• Registered Users Posts: 4,761 ✭✭✭cython


    everlast75 wrote: »
    There is nowhere in the article that says the Court found as a matter of fact the driver actually called her that, so the headline should have used the word "allegedly". He could probably sue the Journal for saying that he did.

    Secondly, she didn't deny dropping her rubbish. People like that deserve to be called anything on God's green Earth in my opinion

    We must have read different articles so:
    Circuit Court President, Justice Raymond Groarke, said the court was satisfied the driver had made the remarks complained of.

    While that description does not use the word "fact", that the court was "satisfied" as to the veracity of the claim that the words were used is equivalent here.


  • Registered Users Posts: 19,334 ✭✭✭✭everlast75


    cython wrote: »
    We must have read different articles so:



    While that description does not use the word "fact", that the court was "satisfied" as to the veracity of the claim that the words were used is equivalent here.

    didn't see that - agreed


  • Moderators, Science, Health & Environment Moderators Posts: 19,618 Mod ✭✭✭✭Sam Russell


    Could DB go back and look for costs or does 'making no order as to costs mean that is the end of the matter?


  • Registered Users Posts: 10,684 ✭✭✭✭Samuel T. Cogley


    Could DB go back and look for costs or does 'making no order as to costs mean that is the end of the matter?

    AFAIK it means they weren't requested. There seems to be a trend (i.e. I've seen it twice and jumped to a conclusion) that if an appeal is made costs are awarded if the appeal goes againt the plaintiff. This saves DB a huge amount in costs rather than them being awarded for what could potentially be one JC in the Curcuit (and the court fees ofc.). DB will have solicitors anyway.

    If it went to the High Court they'd have hugely increased costs and all the orders in the world can't get blood from a skankhole stone.


  • Registered Users Posts: 25,408 ✭✭✭✭coylemj


    AFAIK it means they weren't requested.

    I think in this case it was because the judge found that the driver did hurl the claimed insult at the plaintiff so DB wasn't completely innocent and were probably made to bear their own costs as a result.

    But otherwise you are correct, there are cases where the winning side does not ask for costs, this is usually where they are happy to win a case which will have positive implications for future situations. The recent case of the child who fell and broke her leg during a game of chase in a playground at a Blackrock school is an example. The school's insurance company was probably delighted to win the case and did not ask for costs even though the plaintiff didn't get a cent.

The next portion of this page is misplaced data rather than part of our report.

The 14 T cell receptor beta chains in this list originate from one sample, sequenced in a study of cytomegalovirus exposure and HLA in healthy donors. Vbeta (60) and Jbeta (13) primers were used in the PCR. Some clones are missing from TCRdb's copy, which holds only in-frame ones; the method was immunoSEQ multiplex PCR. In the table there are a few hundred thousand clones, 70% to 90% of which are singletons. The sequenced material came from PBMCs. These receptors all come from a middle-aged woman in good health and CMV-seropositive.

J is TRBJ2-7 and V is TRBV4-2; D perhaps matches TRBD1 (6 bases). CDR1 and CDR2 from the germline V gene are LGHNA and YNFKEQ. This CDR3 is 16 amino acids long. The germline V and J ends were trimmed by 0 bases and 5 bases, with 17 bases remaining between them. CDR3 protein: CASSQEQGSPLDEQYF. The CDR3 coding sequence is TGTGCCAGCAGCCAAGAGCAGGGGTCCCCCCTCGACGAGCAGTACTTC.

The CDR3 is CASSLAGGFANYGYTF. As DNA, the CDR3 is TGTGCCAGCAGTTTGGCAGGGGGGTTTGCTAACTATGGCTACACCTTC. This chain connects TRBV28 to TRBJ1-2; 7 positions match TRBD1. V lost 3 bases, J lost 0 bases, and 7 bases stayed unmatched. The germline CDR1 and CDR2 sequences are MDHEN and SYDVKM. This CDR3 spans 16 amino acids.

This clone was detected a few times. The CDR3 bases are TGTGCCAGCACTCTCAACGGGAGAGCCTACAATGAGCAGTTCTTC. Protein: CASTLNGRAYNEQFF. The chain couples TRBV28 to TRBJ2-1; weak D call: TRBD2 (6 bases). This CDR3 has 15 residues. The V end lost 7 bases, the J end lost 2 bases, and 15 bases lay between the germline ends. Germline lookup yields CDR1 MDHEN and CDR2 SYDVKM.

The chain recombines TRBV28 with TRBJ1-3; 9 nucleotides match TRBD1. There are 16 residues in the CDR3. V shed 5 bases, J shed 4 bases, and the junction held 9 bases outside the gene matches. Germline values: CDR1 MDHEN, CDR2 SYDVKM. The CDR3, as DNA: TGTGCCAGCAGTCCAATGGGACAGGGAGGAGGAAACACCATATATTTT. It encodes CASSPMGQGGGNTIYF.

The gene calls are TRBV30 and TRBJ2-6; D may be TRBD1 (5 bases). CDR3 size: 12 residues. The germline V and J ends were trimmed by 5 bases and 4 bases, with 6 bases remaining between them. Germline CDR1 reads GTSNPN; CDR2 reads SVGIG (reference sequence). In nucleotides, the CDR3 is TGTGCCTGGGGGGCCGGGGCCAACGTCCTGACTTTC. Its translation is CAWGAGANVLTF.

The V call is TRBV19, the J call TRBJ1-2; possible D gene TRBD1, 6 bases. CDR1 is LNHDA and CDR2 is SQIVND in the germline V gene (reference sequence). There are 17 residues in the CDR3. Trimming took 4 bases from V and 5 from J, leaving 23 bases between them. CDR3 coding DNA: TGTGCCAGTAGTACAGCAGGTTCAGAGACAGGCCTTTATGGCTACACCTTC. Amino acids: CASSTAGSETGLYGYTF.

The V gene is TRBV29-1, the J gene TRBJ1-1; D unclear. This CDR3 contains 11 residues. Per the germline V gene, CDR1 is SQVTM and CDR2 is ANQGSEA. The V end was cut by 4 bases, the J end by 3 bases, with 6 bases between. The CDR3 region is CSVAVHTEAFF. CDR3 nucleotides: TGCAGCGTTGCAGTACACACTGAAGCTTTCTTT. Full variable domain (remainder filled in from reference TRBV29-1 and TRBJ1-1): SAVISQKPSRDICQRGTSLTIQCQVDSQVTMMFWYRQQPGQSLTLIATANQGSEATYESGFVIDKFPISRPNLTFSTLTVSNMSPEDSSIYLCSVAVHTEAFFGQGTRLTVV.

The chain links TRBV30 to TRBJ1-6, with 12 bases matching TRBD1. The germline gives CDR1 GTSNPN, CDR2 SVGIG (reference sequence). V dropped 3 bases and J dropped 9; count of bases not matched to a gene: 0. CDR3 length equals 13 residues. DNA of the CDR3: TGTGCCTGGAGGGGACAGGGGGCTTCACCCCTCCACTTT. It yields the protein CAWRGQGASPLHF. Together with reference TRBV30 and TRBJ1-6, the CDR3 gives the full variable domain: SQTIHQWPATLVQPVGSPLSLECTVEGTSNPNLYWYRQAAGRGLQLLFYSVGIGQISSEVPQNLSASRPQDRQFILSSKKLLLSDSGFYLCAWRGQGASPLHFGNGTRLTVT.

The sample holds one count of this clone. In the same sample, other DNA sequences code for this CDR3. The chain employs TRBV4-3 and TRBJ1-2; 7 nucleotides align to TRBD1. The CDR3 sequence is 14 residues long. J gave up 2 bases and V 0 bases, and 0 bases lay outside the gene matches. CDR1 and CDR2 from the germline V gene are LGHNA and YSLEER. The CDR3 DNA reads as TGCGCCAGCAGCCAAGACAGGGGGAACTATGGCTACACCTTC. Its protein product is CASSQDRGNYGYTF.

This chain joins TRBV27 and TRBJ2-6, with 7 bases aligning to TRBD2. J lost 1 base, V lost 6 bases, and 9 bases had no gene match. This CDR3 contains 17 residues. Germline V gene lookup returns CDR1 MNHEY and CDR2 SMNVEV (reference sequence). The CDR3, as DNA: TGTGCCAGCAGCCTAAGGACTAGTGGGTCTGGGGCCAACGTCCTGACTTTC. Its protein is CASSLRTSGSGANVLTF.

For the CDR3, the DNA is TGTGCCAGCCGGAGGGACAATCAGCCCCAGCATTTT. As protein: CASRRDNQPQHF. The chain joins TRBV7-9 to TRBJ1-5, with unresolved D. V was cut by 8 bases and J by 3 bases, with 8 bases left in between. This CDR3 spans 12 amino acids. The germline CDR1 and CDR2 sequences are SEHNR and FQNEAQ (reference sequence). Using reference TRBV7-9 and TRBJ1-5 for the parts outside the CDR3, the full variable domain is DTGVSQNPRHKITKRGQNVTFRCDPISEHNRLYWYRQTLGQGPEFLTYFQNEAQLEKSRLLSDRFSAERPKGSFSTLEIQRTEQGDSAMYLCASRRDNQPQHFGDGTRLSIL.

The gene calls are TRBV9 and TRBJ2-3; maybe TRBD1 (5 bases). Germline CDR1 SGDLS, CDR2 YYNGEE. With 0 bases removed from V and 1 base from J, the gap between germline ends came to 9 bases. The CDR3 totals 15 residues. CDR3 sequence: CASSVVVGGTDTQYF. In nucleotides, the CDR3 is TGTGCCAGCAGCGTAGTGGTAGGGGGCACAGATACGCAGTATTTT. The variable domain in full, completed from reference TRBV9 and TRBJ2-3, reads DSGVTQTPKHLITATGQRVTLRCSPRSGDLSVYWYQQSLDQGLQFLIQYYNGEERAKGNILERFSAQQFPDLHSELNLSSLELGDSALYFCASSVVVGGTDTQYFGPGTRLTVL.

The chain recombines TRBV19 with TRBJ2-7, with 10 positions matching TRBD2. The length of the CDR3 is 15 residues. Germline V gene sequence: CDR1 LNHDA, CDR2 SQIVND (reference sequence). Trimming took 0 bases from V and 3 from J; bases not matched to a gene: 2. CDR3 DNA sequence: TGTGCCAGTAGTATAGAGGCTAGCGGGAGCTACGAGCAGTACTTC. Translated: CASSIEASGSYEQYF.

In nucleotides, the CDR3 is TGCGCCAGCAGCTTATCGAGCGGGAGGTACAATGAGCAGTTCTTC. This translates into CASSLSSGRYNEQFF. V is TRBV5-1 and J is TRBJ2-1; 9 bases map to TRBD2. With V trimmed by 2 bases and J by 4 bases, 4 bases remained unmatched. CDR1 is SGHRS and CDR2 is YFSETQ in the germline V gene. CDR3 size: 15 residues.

Judge dismisses €38k claim after child fell playing chase in school yard


  • Registered Users Posts: 18,154 ✭✭✭✭JCX BXC


    That's shocking, no wonder health and safety has gone so heavy lately.

    I assume in a few years we'll all have bubble wrapping around us to prevent us from the outside world?


  • Registered Users Posts: 10,684 ✭✭✭✭Samuel T. Cogley


    JCX BXC wrote: »
    That's shocking, no wonder health and safety has gone so heavy lately.

    I assume in a few years we'll all have bubble wrapping around us to prevent us from the outside world?

    :rolleyes:

    Every single thread.


  • Registered Users Posts: 18,154 ✭✭✭✭JCX BXC


    :rolleyes:

    Every single thread.

    Do you not agree with that I said?

    Yano, contribute and all?


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  • Registered Users Posts: 10,684 ✭✭✭✭Samuel T. Cogley


    JCX BXC wrote: »
    Do you not agree with that I said?

    Yano, contribute and all?

    I'll start when you do. :pac:

    Joking aside you'll see that there has been a rather grown up discussion about this so far. Something rather refreshing on boards tbh. I might frequent this forum more often. I don't want to stray into backseat moding territory but IMHO this thread is about defamation. The post about the kid in the playground was to illustrate a point on costs. It would be really nice if we could avoid straying into this tired old cliché of compo culture.

    Apologies for the off hand remark.


  • Registered Users Posts: 18,154 ✭✭✭✭JCX BXC


    You sound like a truly pleasant person.


  • Registered Users Posts: 896 ✭✭✭Bray Head


    The reports suggest that the judge found his alleged words acceptable because she threw rubbish and he was reprimanding her for it.

    Should DB staff be expected to police the throwing of litter outside the bus?

    If so, does it allow them to speak to customers in terms that would be unacceptable while selling them a ticket?


  • Registered Users Posts: 10,684 ✭✭✭✭Samuel T. Cogley


    Bray Head wrote: »
    The reports suggest that the judge found his alleged words acceptable because she threw rubbish and he was reprimanding her for it.

    Should DB staff be expected to police the throwing of litter outside the bus?

    If so, does it allow them to speak to customers in terms that would be unacceptable while selling them a ticket?

    You may - or may not - be conflating that with a defamatory statement. Should a 'word' be had by Dublin bus with their driver, of course.


  • Registered Users Posts: 910 ✭✭✭XPS_Zero


    gctest50 wrote: »
    Carbs




    or she was heading it off before it happened - no point waiting till your imaginary bus runs out of diesel and stops on the road before you refill it

    You could email and ask Theresa May, y'know PM of that big country next door with the nuclear weapons - she has Type 1 diabetes

    She hadn't eaten anything sweet

    Regardless if you are diabetic you should be eating a proper lunch not waiting until an attack occurs

    We know there was no attack because she didn't mention it on the bus she only made that up later

    But it's nice to know there are plenty of gullible people still out there more than willing to fall for this


  • Registered Users Posts: 20,959 ✭✭✭✭Ash.J.Williams


    Bray Head wrote: »
    The reports suggest that the judge found his alleged words acceptable because she threw rubbish and he was reprimanding her for it.

    Should DB staff be expected to police the throwing of litter outside the bus?

    If so, does it allow them to speak to customers in terms that would be unacceptable while selling them a ticket?

    I think Dublin bus are responsible for the upkeep of bus stops, so a dedicated employee would pull someone up on litter, diplomatically.


  • Registered Users Posts: 9,605 ✭✭✭gctest50


    XPS_Zero wrote: »

    one time a bottle rolled up front nearly going under the brake pedal.


    So if a sports bottle falls out of a kids bag and rolls forward - it can cause a serious crash ?

    This is a very important safety issue

    Some form of divider between the driver and the passengers needs to installed



    This is what happens when braking goes wrong on a bus:

    5 schoolgirls killed







    .